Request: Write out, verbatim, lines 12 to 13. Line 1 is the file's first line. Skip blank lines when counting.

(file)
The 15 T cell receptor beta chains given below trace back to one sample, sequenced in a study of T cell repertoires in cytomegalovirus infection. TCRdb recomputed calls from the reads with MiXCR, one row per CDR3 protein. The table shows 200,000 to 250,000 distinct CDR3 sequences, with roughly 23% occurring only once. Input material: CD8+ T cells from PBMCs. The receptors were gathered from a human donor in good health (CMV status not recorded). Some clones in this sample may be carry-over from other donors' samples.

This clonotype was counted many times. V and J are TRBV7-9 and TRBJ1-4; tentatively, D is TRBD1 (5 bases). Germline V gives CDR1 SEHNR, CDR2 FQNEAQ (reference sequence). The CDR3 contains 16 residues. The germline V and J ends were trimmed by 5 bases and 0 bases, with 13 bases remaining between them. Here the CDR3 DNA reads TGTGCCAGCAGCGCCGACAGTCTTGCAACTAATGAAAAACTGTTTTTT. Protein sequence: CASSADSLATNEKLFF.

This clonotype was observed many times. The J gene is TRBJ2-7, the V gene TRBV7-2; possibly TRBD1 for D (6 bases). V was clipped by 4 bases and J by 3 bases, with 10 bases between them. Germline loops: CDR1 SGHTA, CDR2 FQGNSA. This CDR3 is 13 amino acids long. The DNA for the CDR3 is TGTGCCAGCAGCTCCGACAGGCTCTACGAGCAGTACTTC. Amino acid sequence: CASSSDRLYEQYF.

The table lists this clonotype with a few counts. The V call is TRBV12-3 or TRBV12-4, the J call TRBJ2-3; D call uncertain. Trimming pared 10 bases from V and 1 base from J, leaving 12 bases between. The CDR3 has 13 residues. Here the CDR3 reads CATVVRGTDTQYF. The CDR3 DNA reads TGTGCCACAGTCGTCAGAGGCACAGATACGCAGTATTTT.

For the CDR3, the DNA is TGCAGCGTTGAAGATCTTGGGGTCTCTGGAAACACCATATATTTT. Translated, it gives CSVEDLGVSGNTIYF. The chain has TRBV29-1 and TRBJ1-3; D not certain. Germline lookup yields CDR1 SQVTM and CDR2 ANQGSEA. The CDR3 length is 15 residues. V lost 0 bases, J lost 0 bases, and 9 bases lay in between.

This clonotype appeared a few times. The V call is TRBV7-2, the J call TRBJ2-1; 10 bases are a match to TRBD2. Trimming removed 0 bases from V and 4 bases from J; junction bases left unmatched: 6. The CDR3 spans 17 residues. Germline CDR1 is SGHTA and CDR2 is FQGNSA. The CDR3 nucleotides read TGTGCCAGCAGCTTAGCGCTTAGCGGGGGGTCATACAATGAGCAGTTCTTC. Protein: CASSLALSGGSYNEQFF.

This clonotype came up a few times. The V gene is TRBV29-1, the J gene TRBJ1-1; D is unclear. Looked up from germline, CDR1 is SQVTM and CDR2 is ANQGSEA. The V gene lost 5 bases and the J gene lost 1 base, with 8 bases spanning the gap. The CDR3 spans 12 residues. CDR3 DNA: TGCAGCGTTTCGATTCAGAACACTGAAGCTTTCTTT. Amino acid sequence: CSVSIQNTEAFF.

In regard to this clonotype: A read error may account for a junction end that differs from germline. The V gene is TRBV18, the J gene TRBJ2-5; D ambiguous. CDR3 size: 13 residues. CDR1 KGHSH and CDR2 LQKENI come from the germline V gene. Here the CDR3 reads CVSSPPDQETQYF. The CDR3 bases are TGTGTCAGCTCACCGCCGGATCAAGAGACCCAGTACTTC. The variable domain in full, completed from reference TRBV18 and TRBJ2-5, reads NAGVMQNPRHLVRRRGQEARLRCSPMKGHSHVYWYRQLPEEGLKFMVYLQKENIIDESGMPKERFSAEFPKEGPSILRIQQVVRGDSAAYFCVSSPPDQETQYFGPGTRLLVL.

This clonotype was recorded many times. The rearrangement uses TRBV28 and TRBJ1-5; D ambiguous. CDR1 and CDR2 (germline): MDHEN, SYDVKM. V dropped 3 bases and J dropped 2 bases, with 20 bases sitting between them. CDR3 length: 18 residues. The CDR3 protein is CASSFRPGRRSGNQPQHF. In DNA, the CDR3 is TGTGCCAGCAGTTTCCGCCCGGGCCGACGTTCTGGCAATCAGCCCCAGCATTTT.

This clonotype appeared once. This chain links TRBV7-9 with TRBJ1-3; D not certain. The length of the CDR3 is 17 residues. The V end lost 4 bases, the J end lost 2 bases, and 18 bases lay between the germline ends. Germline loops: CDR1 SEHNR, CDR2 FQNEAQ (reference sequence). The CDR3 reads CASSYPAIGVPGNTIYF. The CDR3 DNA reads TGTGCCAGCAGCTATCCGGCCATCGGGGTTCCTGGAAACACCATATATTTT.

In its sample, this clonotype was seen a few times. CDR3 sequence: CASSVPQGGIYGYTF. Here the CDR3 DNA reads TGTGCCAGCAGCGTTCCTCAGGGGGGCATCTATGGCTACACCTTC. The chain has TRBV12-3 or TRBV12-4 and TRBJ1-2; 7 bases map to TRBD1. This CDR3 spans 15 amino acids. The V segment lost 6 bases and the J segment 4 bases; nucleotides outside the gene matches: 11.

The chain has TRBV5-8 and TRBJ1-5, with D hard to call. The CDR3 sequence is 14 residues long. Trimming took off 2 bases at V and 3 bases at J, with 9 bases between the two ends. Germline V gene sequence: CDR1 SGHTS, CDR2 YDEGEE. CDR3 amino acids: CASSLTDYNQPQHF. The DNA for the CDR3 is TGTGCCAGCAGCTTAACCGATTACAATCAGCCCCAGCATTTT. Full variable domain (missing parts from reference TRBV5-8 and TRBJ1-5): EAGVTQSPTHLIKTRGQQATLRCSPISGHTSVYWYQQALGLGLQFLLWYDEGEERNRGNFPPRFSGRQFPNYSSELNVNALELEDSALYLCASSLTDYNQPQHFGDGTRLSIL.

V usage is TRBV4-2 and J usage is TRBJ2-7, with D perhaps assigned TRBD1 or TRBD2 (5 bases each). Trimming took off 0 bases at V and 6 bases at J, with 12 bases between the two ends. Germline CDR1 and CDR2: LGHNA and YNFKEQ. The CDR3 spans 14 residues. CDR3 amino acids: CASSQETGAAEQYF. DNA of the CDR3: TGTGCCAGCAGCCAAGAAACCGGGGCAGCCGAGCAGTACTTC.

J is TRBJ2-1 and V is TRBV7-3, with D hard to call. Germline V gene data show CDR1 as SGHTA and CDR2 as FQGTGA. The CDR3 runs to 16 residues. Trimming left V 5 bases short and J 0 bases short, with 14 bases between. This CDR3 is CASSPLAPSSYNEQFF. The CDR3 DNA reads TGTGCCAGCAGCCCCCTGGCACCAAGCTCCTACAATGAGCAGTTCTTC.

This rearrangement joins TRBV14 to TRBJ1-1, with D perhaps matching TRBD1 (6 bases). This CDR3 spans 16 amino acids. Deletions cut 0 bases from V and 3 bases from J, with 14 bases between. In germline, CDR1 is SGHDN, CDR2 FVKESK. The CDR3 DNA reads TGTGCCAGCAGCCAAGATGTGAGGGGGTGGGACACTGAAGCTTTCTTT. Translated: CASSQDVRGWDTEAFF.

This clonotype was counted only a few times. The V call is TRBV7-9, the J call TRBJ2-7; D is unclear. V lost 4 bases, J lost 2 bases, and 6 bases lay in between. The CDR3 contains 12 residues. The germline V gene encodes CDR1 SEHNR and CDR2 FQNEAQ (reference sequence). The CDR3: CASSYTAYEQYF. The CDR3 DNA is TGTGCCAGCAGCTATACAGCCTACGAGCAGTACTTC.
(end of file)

The chain has TRBV5-8 and TRBJ1-5, with D hard to call. The CDR3 sequence is 14 residues long. Trimming took off 2 bases at V and 3 bases at J, with 9 bases between the two ends. Germline V gene sequence: CDR1 SGHTS, CDR2 YDEGEE. CDR3 amino acids: CASSLTDYNQPQHF. The DNA for the CDR3 is TGTGCCAGCAGCTTAACCGATTACAATCAGCCCCAGCATTTT. Full variable domain (missing parts from reference TRBV5-8 and TRBJ1-5): EAGVTQSPTHLIKTRGQQATLRCSPISGHTSVYWYQQALGLGLQFLLWYDEGEERNRGNFPPRFSGRQFPNYSSELNVNALELEDSALYLCASSLTDYNQPQHFGDGTRLSIL.

V usage is TRBV4-2 and J usage is TRBJ2-7, with D perhaps assigned TRBD1 or TRBD2 (5 bases each). Trimming took off 0 bases at V and 6 bases at J, with 12 bases between the two ends. Germline CDR1 and CDR2: LGHNA and YNFKEQ. The CDR3 spans 14 residues. CDR3 amino acids: CASSQETGAAEQYF. DNA of the CDR3: TGTGCCAGCAGCCAAGAAACCGGGGCAGCCGAGCAGTACTTC.